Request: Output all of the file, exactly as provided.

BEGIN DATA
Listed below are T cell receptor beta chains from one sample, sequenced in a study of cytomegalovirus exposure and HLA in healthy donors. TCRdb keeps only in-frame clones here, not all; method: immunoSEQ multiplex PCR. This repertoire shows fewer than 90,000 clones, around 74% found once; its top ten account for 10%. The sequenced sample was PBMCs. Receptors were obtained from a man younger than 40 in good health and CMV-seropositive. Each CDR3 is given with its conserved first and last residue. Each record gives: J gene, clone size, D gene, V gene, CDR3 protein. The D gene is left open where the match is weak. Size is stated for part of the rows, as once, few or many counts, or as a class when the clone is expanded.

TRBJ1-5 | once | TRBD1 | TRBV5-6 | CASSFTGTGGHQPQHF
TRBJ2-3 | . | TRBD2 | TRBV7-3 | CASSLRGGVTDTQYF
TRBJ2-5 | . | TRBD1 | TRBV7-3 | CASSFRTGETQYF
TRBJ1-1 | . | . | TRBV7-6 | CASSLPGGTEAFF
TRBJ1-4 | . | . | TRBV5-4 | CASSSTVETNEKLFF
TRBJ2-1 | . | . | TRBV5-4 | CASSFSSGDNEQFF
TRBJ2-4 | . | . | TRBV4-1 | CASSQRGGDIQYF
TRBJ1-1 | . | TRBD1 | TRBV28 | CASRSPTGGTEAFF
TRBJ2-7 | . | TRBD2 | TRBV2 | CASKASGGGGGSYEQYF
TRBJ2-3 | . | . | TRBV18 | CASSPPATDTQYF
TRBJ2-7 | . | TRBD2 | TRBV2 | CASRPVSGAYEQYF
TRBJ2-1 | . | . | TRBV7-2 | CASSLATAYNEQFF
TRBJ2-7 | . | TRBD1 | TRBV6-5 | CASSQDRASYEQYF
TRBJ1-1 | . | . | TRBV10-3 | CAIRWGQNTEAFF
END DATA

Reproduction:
Listed below are T cell receptor beta chains from one sample, sequenced in a study of cytomegalovirus exposure and HLA in healthy donors. TCRdb keeps only in-frame clones here, not all; method: immunoSEQ multiplex PCR. This repertoire shows fewer than 90,000 clones, around 74% found once; its top ten account for 10%. The sequenced sample was PBMCs. Receptors were obtained from a man younger than 40 in good health and CMV-seropositive. Each CDR3 is given with its conserved first and last residue. Each record gives: J gene, clone size, D gene, V gene, CDR3 protein. The D gene is left open where the match is weak. Size is stated for part of the rows, as once, few or many counts, or as a class when the clone is expanded.

TRBJ1-5 | once | TRBD1 | TRBV5-6 | CASSFTGTGGHQPQHF
TRBJ2-3 | . | TRBD2 | TRBV7-3 | CASSLRGGVTDTQYF
TRBJ2-5 | . | TRBD1 | TRBV7-3 | CASSFRTGETQYF
TRBJ1-1 | . | . | TRBV7-6 | CASSLPGGTEAFF
TRBJ1-4 | . | . | TRBV5-4 | CASSSTVETNEKLFF
TRBJ2-1 | . | . | TRBV5-4 | CASSFSSGDNEQFF
TRBJ2-4 | . | . | TRBV4-1 | CASSQRGGDIQYF
TRBJ1-1 | . | TRBD1 | TRBV28 | CASRSPTGGTEAFF
TRBJ2-7 | . | TRBD2 | TRBV2 | CASKASGGGGGSYEQYF
TRBJ2-3 | . | . | TRBV18 | CASSPPATDTQYF
TRBJ2-7 | . | TRBD2 | TRBV2 | CASRPVSGAYEQYF
TRBJ2-1 | . | . | TRBV7-2 | CASSLATAYNEQFF
TRBJ2-7 | . | TRBD1 | TRBV6-5 | CASSQDRASYEQYF
TRBJ1-1 | . | . | TRBV10-3 | CAIRWGQNTEAFF